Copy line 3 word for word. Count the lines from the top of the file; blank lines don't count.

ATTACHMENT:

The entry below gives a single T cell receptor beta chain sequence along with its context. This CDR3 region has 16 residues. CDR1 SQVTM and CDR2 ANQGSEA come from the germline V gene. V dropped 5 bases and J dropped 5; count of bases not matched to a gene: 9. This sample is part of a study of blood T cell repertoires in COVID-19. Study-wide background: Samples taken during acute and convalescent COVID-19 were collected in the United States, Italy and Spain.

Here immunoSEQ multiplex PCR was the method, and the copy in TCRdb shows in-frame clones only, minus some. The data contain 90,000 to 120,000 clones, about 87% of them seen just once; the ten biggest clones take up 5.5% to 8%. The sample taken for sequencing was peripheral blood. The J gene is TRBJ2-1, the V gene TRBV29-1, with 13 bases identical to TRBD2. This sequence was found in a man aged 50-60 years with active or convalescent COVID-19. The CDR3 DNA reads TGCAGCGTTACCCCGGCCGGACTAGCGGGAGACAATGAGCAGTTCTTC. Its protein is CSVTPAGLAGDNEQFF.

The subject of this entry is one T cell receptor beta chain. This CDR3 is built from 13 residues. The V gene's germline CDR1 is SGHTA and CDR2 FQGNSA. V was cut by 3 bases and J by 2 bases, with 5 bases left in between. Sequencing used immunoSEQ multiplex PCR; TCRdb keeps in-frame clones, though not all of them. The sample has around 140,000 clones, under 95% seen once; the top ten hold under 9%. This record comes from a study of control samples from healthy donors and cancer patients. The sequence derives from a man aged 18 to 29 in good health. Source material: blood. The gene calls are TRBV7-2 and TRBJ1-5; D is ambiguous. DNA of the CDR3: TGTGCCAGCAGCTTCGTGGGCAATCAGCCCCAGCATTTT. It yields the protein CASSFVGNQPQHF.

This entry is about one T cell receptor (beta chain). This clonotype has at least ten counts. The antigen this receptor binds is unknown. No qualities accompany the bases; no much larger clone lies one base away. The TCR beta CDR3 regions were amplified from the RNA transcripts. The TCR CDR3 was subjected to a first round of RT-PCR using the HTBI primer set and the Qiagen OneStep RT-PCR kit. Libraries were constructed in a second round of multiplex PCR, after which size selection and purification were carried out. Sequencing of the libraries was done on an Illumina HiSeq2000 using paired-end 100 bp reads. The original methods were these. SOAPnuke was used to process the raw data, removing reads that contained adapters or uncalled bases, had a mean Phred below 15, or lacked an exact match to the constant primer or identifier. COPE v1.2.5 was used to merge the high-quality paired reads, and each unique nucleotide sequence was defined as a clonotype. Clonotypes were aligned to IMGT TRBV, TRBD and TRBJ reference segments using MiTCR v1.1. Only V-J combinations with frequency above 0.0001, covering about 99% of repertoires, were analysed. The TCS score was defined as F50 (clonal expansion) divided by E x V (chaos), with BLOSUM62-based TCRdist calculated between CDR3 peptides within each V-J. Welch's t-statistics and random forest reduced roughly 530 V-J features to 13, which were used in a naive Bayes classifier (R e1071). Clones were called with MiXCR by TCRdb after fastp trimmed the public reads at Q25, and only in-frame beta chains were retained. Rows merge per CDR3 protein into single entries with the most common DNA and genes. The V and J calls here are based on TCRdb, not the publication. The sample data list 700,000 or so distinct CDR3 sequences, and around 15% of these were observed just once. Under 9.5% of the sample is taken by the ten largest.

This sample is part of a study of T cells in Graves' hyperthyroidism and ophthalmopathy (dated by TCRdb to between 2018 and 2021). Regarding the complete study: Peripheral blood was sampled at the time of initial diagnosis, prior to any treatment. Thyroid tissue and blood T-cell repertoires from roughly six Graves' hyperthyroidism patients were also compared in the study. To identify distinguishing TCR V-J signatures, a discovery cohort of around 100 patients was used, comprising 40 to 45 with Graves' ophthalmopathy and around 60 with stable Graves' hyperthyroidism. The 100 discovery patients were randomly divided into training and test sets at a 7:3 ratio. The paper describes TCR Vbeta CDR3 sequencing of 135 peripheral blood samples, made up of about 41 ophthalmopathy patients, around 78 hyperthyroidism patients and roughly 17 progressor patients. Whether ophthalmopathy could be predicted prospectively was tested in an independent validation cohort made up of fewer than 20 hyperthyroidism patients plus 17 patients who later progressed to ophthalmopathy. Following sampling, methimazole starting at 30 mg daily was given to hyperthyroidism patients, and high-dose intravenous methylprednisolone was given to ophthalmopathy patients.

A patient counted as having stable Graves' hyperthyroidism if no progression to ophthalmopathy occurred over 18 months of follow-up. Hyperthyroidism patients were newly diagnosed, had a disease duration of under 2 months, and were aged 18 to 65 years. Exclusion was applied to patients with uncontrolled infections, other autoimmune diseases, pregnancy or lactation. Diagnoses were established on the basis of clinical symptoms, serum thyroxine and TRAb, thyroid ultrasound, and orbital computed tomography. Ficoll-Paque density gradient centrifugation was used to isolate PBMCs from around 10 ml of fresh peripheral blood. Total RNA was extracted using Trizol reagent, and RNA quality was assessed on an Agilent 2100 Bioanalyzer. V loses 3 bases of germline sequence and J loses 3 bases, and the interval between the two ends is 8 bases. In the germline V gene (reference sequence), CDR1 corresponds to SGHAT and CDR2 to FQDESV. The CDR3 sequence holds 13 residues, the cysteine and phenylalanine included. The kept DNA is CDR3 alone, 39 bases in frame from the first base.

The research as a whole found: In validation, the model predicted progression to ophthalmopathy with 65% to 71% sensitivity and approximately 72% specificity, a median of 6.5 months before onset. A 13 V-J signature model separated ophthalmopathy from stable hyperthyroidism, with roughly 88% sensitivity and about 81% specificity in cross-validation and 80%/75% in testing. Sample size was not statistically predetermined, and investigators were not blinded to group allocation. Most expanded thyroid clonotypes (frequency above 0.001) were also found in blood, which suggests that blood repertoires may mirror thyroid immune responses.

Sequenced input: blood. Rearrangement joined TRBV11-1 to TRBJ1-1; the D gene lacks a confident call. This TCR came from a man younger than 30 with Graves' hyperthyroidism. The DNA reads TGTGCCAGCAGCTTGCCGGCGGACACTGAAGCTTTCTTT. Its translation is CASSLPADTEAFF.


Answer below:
The subject of this entry is one T cell receptor beta chain. This CDR3 is built from 13 residues. The V gene's germline CDR1 is SGHTA and CDR2 FQGNSA. V was cut by 3 bases and J by 2 bases, with 5 bases left in between. Sequencing used immunoSEQ multiplex PCR; TCRdb keeps in-frame clones, though not all of them. The sample has around 140,000 clones, under 95% seen once; the top ten hold under 9%. This record comes from a study of control samples from healthy donors and cancer patients. The sequence derives from a man aged 18 to 29 in good health. Source material: blood. The gene calls are TRBV7-2 and TRBJ1-5; D is ambiguous. DNA of the CDR3: TGTGCCAGCAGCTTCGTGGGCAATCAGCCCCAGCATTTT. It yields the protein CASSFVGNQPQHF.